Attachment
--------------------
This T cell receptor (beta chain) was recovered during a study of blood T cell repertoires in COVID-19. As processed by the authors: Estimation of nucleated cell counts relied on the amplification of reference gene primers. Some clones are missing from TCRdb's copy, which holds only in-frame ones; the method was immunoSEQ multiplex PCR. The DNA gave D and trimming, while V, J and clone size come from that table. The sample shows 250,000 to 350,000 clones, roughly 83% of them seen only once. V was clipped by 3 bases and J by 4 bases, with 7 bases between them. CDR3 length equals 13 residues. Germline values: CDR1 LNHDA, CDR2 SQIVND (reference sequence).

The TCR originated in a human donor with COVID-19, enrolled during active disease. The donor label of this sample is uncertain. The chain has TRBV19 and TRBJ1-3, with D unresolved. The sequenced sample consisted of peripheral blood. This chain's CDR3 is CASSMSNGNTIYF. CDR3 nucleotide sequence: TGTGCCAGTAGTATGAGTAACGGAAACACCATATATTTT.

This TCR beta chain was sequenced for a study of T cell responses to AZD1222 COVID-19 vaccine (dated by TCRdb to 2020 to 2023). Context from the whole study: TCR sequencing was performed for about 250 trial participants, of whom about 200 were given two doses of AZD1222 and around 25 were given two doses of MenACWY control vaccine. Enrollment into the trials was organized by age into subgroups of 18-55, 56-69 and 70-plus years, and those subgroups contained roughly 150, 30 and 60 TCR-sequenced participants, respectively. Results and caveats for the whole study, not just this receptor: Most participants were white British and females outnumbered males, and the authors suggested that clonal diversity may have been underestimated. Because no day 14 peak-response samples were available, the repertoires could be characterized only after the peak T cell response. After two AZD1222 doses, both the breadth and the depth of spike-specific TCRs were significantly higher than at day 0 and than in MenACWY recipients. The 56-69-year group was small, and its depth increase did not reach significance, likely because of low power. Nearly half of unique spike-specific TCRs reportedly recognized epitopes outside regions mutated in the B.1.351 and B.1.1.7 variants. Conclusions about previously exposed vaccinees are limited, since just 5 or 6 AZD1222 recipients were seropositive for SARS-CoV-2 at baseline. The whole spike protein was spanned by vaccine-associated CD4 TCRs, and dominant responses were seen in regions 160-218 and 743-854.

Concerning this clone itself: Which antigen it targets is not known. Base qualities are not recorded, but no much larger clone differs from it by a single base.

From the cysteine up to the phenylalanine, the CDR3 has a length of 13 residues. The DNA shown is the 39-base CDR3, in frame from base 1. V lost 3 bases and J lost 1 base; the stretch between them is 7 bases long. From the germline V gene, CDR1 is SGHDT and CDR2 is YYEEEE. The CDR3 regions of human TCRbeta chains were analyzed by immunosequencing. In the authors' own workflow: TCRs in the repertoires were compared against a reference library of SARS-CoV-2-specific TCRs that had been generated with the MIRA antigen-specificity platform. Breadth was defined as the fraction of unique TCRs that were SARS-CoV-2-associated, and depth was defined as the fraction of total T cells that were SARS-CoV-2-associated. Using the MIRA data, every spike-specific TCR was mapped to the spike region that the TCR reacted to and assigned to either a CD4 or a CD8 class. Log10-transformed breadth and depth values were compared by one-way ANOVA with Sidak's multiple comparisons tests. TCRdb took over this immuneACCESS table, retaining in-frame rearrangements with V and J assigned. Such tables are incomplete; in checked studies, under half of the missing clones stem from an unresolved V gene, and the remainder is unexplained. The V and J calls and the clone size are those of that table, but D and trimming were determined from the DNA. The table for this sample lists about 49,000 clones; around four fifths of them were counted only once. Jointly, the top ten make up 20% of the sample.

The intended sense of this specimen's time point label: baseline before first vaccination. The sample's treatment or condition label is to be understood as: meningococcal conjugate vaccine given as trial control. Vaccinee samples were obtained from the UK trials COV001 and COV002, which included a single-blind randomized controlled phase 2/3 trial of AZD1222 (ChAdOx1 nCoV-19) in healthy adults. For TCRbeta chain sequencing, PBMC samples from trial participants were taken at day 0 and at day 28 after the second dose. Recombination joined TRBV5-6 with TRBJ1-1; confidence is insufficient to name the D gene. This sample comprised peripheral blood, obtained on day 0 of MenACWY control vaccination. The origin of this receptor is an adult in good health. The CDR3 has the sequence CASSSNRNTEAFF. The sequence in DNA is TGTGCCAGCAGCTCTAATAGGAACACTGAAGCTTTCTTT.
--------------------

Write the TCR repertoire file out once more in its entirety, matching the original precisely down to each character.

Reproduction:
This T cell receptor (beta chain) was recovered during a study of blood T cell repertoires in COVID-19. As processed by the authors: Estimation of nucleated cell counts relied on the amplification of reference gene primers. Some clones are missing from TCRdb's copy, which holds only in-frame ones; the method was immunoSEQ multiplex PCR. The DNA gave D and trimming, while V, J and clone size come from that table. The sample shows 250,000 to 350,000 clones, roughly 83% of them seen only once. V was clipped by 3 bases and J by 4 bases, with 7 bases between them. CDR3 length equals 13 residues. Germline values: CDR1 LNHDA, CDR2 SQIVND (reference sequence).

The TCR originated in a human donor with COVID-19, enrolled during active disease. The donor label of this sample is uncertain. The chain has TRBV19 and TRBJ1-3, with D unresolved. The sequenced sample consisted of peripheral blood. This chain's CDR3 is CASSMSNGNTIYF. CDR3 nucleotide sequence: TGTGCCAGTAGTATGAGTAACGGAAACACCATATATTTT.

This TCR beta chain was sequenced for a study of T cell responses to AZD1222 COVID-19 vaccine (dated by TCRdb to 2020 to 2023). Context from the whole study: TCR sequencing was performed for about 250 trial participants, of whom about 200 were given two doses of AZD1222 and around 25 were given two doses of MenACWY control vaccine. Enrollment into the trials was organized by age into subgroups of 18-55, 56-69 and 70-plus years, and those subgroups contained roughly 150, 30 and 60 TCR-sequenced participants, respectively. Results and caveats for the whole study, not just this receptor: Most participants were white British and females outnumbered males, and the authors suggested that clonal diversity may have been underestimated. Because no day 14 peak-response samples were available, the repertoires could be characterized only after the peak T cell response. After two AZD1222 doses, both the breadth and the depth of spike-specific TCRs were significantly higher than at day 0 and than in MenACWY recipients. The 56-69-year group was small, and its depth increase did not reach significance, likely because of low power. Nearly half of unique spike-specific TCRs reportedly recognized epitopes outside regions mutated in the B.1.351 and B.1.1.7 variants. Conclusions about previously exposed vaccinees are limited, since just 5 or 6 AZD1222 recipients were seropositive for SARS-CoV-2 at baseline. The whole spike protein was spanned by vaccine-associated CD4 TCRs, and dominant responses were seen in regions 160-218 and 743-854.

Concerning this clone itself: Which antigen it targets is not known. Base qualities are not recorded, but no much larger clone differs from it by a single base.

From the cysteine up to the phenylalanine, the CDR3 has a length of 13 residues. The DNA shown is the 39-base CDR3, in frame from base 1. V lost 3 bases and J lost 1 base; the stretch between them is 7 bases long. From the germline V gene, CDR1 is SGHDT and CDR2 is YYEEEE. The CDR3 regions of human TCRbeta chains were analyzed by immunosequencing. In the authors' own workflow: TCRs in the repertoires were compared against a reference library of SARS-CoV-2-specific TCRs that had been generated with the MIRA antigen-specificity platform. Breadth was defined as the fraction of unique TCRs that were SARS-CoV-2-associated, and depth was defined as the fraction of total T cells that were SARS-CoV-2-associated. Using the MIRA data, every spike-specific TCR was mapped to the spike region that the TCR reacted to and assigned to either a CD4 or a CD8 class. Log10-transformed breadth and depth values were compared by one-way ANOVA with Sidak's multiple comparisons tests. TCRdb took over this immuneACCESS table, retaining in-frame rearrangements with V and J assigned. Such tables are incomplete; in checked studies, under half of the missing clones stem from an unresolved V gene, and the remainder is unexplained. The V and J calls and the clone size are those of that table, but D and trimming were determined from the DNA. The table for this sample lists about 49,000 clones; around four fifths of them were counted only once. Jointly, the top ten make up 20% of the sample.

The intended sense of this specimen's time point label: baseline before first vaccination. The sample's treatment or condition label is to be understood as: meningococcal conjugate vaccine given as trial control. Vaccinee samples were obtained from the UK trials COV001 and COV002, which included a single-blind randomized controlled phase 2/3 trial of AZD1222 (ChAdOx1 nCoV-19) in healthy adults. For TCRbeta chain sequencing, PBMC samples from trial participants were taken at day 0 and at day 28 after the second dose. Recombination joined TRBV5-6 with TRBJ1-1; confidence is insufficient to name the D gene. This sample comprised peripheral blood, obtained on day 0 of MenACWY control vaccination. The origin of this receptor is an adult in good health. The CDR3 has the sequence CASSSNRNTEAFF. The sequence in DNA is TGTGCCAGCAGCTCTAATAGGAACACTGAAGCTTTCTTT.